Out of the aftermath of the New Mexico Cuarto Centenario (the four hundredth anniversary of the Spanish explorer Don Juan de Oñate's 1598 settlement in present-day New Mexico) came a pledge to create a memorial for the conquistador. The memorial was envisioned as a tri-cultural endeavor, with Reynaldo “Sonny” Rivera, Betty Sabo, and Nora Naranjo-Morse collaborating. Because of his complex legacy, the three artists could not agree on how to represent Oñate. Rivera and Sabo ultimately crafted a series of bronze statues of Oñate and his entourage titled “La Jornada,” while Naranjo-Morse created an earthwork titled “Numbe Whageh.” These two approaches give physical form to a contested history, and present very different modes of remembering New Mexico's colonial past.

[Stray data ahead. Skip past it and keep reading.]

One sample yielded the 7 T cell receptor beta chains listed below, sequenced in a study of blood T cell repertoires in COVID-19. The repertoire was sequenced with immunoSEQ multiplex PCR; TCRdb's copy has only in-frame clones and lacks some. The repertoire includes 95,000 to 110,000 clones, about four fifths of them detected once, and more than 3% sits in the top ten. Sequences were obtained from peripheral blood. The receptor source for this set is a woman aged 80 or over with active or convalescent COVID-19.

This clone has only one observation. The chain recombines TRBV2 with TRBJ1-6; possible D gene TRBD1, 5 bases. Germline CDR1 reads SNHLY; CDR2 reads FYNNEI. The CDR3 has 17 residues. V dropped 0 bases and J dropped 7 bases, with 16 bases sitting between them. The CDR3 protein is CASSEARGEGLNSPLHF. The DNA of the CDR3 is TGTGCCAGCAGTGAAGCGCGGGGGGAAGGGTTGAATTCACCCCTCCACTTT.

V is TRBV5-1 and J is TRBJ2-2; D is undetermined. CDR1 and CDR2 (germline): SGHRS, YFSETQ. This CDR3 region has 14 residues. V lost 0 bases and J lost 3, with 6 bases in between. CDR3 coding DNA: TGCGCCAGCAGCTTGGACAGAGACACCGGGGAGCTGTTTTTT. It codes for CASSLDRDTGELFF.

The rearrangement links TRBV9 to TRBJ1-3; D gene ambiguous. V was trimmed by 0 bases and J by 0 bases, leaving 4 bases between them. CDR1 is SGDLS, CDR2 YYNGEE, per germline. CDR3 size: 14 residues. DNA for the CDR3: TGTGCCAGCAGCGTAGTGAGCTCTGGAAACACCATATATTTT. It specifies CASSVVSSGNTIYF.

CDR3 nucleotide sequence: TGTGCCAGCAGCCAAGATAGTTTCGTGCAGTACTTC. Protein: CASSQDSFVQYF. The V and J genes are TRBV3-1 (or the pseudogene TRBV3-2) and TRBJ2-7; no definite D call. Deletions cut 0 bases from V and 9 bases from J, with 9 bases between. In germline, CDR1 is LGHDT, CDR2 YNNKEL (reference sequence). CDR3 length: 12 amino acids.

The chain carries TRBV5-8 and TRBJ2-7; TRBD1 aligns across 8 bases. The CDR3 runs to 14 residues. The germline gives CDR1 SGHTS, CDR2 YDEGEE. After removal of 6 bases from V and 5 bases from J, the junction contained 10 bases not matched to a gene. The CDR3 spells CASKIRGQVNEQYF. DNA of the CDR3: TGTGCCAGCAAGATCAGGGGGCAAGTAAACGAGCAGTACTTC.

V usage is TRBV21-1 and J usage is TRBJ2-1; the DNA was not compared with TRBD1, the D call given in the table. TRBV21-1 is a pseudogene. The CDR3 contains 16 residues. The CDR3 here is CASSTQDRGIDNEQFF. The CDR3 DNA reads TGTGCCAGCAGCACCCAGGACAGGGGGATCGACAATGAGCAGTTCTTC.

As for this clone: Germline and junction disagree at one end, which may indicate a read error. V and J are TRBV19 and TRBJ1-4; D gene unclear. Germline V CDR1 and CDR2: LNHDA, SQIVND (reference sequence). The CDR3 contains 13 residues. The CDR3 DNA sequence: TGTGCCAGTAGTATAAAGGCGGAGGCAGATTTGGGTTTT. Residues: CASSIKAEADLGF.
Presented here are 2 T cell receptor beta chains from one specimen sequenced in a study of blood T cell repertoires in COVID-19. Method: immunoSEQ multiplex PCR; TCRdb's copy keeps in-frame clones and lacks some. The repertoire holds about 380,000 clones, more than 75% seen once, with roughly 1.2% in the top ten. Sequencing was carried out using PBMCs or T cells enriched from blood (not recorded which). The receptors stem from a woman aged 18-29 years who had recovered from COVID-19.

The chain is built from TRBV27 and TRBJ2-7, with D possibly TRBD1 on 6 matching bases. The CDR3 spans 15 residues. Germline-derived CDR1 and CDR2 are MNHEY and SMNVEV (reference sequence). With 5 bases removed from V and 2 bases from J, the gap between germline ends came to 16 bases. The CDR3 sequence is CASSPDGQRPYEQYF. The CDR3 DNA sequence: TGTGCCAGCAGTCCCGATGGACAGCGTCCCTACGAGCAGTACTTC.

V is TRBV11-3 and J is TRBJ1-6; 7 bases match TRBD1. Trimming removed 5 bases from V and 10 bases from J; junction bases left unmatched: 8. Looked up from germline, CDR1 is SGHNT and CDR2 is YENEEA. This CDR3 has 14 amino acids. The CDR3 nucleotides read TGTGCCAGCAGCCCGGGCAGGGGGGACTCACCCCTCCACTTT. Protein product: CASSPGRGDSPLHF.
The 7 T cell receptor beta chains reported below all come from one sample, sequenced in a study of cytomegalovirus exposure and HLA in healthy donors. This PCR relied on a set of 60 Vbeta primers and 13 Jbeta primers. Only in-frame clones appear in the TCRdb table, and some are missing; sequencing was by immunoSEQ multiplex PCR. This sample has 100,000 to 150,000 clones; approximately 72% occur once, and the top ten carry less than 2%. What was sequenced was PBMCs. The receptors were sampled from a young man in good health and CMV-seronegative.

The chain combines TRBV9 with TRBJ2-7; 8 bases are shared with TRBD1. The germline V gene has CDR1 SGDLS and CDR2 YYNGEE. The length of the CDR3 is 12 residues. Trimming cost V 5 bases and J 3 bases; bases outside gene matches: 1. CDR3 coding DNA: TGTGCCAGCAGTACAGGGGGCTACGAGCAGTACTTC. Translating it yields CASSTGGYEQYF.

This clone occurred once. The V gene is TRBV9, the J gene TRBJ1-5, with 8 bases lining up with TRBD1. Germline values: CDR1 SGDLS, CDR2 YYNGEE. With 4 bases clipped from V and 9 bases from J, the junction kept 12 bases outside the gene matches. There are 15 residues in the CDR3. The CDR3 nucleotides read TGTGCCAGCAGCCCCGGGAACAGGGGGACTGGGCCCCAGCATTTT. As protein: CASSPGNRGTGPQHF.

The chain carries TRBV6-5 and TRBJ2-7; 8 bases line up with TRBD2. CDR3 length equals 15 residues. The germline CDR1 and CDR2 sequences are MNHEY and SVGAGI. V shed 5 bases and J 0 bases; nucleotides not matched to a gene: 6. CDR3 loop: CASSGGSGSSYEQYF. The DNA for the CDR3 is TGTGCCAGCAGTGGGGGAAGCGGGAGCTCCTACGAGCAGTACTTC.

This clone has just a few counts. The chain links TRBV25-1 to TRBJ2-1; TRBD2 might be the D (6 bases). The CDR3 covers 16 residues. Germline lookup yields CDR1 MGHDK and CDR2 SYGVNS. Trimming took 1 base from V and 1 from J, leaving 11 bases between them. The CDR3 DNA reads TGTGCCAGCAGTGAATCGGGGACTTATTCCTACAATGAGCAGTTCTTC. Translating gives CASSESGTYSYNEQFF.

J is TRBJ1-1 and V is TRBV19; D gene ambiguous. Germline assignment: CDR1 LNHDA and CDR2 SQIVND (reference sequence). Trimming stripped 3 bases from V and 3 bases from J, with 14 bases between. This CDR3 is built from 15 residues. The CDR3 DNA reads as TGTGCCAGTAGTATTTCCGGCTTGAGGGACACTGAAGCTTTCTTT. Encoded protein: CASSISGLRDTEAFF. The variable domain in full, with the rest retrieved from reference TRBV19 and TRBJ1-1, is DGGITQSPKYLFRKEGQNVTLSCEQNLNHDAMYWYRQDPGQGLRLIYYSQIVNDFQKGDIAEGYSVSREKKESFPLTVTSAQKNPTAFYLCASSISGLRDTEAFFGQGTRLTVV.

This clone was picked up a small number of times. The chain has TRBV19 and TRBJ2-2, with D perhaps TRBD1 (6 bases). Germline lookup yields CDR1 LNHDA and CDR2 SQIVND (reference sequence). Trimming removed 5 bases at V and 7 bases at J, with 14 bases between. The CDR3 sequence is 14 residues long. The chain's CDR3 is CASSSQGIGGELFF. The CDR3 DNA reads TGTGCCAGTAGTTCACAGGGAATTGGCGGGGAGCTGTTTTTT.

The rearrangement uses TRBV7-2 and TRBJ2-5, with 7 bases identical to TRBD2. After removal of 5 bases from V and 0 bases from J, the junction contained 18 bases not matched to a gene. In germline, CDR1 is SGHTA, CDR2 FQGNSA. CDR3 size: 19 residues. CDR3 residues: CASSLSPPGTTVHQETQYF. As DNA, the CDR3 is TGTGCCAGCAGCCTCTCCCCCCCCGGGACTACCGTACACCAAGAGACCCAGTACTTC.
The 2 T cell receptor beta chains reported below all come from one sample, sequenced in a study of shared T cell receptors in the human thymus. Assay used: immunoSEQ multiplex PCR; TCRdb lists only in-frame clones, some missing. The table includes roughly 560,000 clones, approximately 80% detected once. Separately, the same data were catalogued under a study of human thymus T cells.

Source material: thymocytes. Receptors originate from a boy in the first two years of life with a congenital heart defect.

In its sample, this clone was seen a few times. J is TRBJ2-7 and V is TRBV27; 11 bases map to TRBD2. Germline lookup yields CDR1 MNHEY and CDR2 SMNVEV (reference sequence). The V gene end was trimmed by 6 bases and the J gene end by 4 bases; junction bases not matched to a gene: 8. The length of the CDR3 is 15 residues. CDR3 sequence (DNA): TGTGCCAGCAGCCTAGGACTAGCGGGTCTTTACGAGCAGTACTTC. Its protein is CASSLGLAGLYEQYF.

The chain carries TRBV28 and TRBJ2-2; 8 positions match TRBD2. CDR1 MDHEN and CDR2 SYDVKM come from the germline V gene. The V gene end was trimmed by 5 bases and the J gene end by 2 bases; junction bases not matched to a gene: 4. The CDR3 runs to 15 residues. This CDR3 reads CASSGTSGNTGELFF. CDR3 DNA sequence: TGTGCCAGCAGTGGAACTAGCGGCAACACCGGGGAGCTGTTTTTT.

- © 2011 by The Regents of the University of California and the National Council on Public History. All rights reserved.